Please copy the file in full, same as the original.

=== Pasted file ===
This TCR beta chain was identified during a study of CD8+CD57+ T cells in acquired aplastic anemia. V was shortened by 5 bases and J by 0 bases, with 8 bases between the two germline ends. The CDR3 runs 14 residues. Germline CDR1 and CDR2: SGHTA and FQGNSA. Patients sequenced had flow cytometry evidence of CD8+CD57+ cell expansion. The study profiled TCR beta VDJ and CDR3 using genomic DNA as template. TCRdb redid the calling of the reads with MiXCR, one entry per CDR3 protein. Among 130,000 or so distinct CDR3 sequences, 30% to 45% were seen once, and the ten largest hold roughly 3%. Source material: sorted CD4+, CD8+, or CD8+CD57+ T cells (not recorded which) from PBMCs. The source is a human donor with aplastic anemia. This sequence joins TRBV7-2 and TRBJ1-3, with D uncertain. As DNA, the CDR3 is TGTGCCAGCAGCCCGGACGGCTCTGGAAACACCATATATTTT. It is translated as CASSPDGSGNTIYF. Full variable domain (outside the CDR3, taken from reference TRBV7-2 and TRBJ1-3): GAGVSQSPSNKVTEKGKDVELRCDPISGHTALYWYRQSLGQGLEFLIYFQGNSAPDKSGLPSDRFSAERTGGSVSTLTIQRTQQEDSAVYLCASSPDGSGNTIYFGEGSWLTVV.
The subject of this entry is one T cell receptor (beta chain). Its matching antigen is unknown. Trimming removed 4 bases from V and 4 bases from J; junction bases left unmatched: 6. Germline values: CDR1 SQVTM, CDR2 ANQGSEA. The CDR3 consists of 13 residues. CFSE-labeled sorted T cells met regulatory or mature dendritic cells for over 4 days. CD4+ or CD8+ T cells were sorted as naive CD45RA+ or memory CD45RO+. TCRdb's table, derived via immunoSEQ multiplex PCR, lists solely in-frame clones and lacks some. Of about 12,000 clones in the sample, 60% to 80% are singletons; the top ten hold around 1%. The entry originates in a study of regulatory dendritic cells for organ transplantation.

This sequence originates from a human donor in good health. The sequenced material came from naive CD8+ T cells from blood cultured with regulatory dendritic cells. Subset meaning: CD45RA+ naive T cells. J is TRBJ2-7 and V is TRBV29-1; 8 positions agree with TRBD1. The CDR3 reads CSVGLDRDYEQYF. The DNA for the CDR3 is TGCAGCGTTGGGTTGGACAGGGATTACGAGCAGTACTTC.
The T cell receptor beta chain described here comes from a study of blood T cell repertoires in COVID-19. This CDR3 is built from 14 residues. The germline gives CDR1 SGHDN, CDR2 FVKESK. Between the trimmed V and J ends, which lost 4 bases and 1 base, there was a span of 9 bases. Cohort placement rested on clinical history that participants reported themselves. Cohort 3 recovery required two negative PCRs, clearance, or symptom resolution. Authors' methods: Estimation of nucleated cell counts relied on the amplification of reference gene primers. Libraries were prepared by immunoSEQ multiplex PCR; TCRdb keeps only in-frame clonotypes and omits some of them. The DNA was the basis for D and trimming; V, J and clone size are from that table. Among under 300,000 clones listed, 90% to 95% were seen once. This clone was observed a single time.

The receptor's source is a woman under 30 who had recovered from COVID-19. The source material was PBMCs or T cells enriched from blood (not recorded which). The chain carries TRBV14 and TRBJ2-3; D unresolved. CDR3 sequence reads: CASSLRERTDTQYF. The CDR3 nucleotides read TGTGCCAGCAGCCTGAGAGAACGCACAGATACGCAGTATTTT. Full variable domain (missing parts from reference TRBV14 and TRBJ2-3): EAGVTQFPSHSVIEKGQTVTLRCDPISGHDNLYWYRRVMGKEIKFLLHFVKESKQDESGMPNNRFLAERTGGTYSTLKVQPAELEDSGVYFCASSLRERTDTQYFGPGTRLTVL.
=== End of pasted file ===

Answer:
This TCR beta chain was identified during a study of CD8+CD57+ T cells in acquired aplastic anemia. V was shortened by 5 bases and J by 0 bases, with 8 bases between the two germline ends. The CDR3 runs 14 residues. Germline CDR1 and CDR2: SGHTA and FQGNSA. Patients sequenced had flow cytometry evidence of CD8+CD57+ cell expansion. The study profiled TCR beta VDJ and CDR3 using genomic DNA as template. TCRdb redid the calling of the reads with MiXCR, one entry per CDR3 protein. Among 130,000 or so distinct CDR3 sequences, 30% to 45% were seen once, and the ten largest hold roughly 3%. Source material: sorted CD4+, CD8+, or CD8+CD57+ T cells (not recorded which) from PBMCs. The source is a human donor with aplastic anemia. This sequence joins TRBV7-2 and TRBJ1-3, with D uncertain. As DNA, the CDR3 is TGTGCCAGCAGCCCGGACGGCTCTGGAAACACCATATATTTT. It is translated as CASSPDGSGNTIYF. Full variable domain (outside the CDR3, taken from reference TRBV7-2 and TRBJ1-3): GAGVSQSPSNKVTEKGKDVELRCDPISGHTALYWYRQSLGQGLEFLIYFQGNSAPDKSGLPSDRFSAERTGGSVSTLTIQRTQQEDSAVYLCASSPDGSGNTIYFGEGSWLTVV.
The subject of this entry is one T cell receptor (beta chain). Its matching antigen is unknown. Trimming removed 4 bases from V and 4 bases from J; junction bases left unmatched: 6. Germline values: CDR1 SQVTM, CDR2 ANQGSEA. The CDR3 consists of 13 residues. CFSE-labeled sorted T cells met regulatory or mature dendritic cells for over 4 days. CD4+ or CD8+ T cells were sorted as naive CD45RA+ or memory CD45RO+. TCRdb's table, derived via immunoSEQ multiplex PCR, lists solely in-frame clones and lacks some. Of about 12,000 clones in the sample, 60% to 80% are singletons; the top ten hold around 1%. The entry originates in a study of regulatory dendritic cells for organ transplantation.

This sequence originates from a human donor in good health. The sequenced material came from naive CD8+ T cells from blood cultured with regulatory dendritic cells. Subset meaning: CD45RA+ naive T cells. J is TRBJ2-7 and V is TRBV29-1; 8 positions agree with TRBD1. The CDR3 reads CSVGLDRDYEQYF. The DNA for the CDR3 is TGCAGCGTTGGGTTGGACAGGGATTACGAGCAGTACTTC.
The T cell receptor beta chain described here comes from a study of blood T cell repertoires in COVID-19. This CDR3 is built from 14 residues. The germline gives CDR1 SGHDN, CDR2 FVKESK. Between the trimmed V and J ends, which lost 4 bases and 1 base, there was a span of 9 bases. Cohort placement rested on clinical history that participants reported themselves. Cohort 3 recovery required two negative PCRs, clearance, or symptom resolution. Authors' methods: Estimation of nucleated cell counts relied on the amplification of reference gene primers. Libraries were prepared by immunoSEQ multiplex PCR; TCRdb keeps only in-frame clonotypes and omits some of them. The DNA was the basis for D and trimming; V, J and clone size are from that table. Among under 300,000 clones listed, 90% to 95% were seen once. This clone was observed a single time.

The receptor's source is a woman under 30 who had recovered from COVID-19. The source material was PBMCs or T cells enriched from blood (not recorded which). The chain carries TRBV14 and TRBJ2-3; D unresolved. CDR3 sequence reads: CASSLRERTDTQYF. The CDR3 nucleotides read TGTGCCAGCAGCCTGAGAGAACGCACAGATACGCAGTATTTT. Full variable domain (missing parts from reference TRBV14 and TRBJ2-3): EAGVTQFPSHSVIEKGQTVTLRCDPISGHDNLYWYRRVMGKEIKFLLHFVKESKQDESGMPNNRFLAERTGGTYSTLKVQPAELEDSGVYFCASSLRERTDTQYFGPGTRLTVL.